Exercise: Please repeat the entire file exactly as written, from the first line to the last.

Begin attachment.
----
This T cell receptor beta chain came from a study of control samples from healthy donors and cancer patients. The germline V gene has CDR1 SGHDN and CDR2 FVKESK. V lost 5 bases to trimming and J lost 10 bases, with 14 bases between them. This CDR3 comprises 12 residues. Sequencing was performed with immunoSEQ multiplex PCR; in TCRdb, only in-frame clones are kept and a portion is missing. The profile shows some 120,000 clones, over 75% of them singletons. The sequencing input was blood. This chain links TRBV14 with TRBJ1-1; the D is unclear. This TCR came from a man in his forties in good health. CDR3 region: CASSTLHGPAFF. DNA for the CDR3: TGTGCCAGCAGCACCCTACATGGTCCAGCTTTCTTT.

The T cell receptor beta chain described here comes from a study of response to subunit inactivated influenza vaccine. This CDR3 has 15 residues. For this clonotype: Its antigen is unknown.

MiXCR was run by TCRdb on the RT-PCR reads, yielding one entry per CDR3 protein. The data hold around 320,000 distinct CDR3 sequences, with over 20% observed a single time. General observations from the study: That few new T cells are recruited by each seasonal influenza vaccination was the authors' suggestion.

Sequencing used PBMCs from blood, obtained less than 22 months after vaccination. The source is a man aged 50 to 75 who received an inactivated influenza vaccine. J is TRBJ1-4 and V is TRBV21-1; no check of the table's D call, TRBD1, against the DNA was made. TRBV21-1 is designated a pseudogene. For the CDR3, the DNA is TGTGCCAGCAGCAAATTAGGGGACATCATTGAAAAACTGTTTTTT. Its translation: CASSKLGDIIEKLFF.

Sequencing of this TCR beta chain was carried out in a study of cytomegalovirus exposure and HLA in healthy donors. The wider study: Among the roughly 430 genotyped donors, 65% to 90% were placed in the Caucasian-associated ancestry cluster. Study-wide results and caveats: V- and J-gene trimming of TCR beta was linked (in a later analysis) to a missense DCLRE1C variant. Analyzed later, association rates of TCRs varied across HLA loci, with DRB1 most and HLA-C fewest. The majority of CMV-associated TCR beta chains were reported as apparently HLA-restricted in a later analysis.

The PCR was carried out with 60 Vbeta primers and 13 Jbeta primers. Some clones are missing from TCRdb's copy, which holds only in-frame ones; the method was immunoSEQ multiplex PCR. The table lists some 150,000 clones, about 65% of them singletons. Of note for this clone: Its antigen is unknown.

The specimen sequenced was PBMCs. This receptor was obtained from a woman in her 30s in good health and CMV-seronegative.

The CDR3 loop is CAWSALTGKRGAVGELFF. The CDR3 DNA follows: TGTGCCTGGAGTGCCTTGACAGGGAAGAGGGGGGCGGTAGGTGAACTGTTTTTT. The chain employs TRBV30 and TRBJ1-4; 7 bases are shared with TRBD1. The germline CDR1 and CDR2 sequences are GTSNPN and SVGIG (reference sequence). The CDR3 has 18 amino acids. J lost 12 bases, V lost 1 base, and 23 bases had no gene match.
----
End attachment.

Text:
This T cell receptor beta chain came from a study of control samples from healthy donors and cancer patients. The germline V gene has CDR1 SGHDN and CDR2 FVKESK. V lost 5 bases to trimming and J lost 10 bases, with 14 bases between them. This CDR3 comprises 12 residues. Sequencing was performed with immunoSEQ multiplex PCR; in TCRdb, only in-frame clones are kept and a portion is missing. The profile shows some 120,000 clones, over 75% of them singletons. The sequencing input was blood. This chain links TRBV14 with TRBJ1-1; the D is unclear. This TCR came from a man in his forties in good health. CDR3 region: CASSTLHGPAFF. DNA for the CDR3: TGTGCCAGCAGCACCCTACATGGTCCAGCTTTCTTT.

The T cell receptor beta chain described here comes from a study of response to subunit inactivated influenza vaccine. This CDR3 has 15 residues. For this clonotype: Its antigen is unknown.

MiXCR was run by TCRdb on the RT-PCR reads, yielding one entry per CDR3 protein. The data hold around 320,000 distinct CDR3 sequences, with over 20% observed a single time. General observations from the study: That few new T cells are recruited by each seasonal influenza vaccination was the authors' suggestion.

Sequencing used PBMCs from blood, obtained less than 22 months after vaccination. The source is a man aged 50 to 75 who received an inactivated influenza vaccine. J is TRBJ1-4 and V is TRBV21-1; no check of the table's D call, TRBD1, against the DNA was made. TRBV21-1 is designated a pseudogene. For the CDR3, the DNA is TGTGCCAGCAGCAAATTAGGGGACATCATTGAAAAACTGTTTTTT. Its translation: CASSKLGDIIEKLFF.

Sequencing of this TCR beta chain was carried out in a study of cytomegalovirus exposure and HLA in healthy donors. The wider study: Among the roughly 430 genotyped donors, 65% to 90% were placed in the Caucasian-associated ancestry cluster. Study-wide results and caveats: V- and J-gene trimming of TCR beta was linked (in a later analysis) to a missense DCLRE1C variant. Analyzed later, association rates of TCRs varied across HLA loci, with DRB1 most and HLA-C fewest. The majority of CMV-associated TCR beta chains were reported as apparently HLA-restricted in a later analysis.

The PCR was carried out with 60 Vbeta primers and 13 Jbeta primers. Some clones are missing from TCRdb's copy, which holds only in-frame ones; the method was immunoSEQ multiplex PCR. The table lists some 150,000 clones, about 65% of them singletons. Of note for this clone: Its antigen is unknown.

The specimen sequenced was PBMCs. This receptor was obtained from a woman in her 30s in good health and CMV-seronegative.

The CDR3 loop is CAWSALTGKRGAVGELFF. The CDR3 DNA follows: TGTGCCTGGAGTGCCTTGACAGGGAAGAGGGGGGCGGTAGGTGAACTGTTTTTT. The chain employs TRBV30 and TRBJ1-4; 7 bases are shared with TRBD1. The germline CDR1 and CDR2 sequences are GTSNPN and SVGIG (reference sequence). The CDR3 has 18 amino acids. J lost 12 bases, V lost 1 base, and 23 bases had no gene match.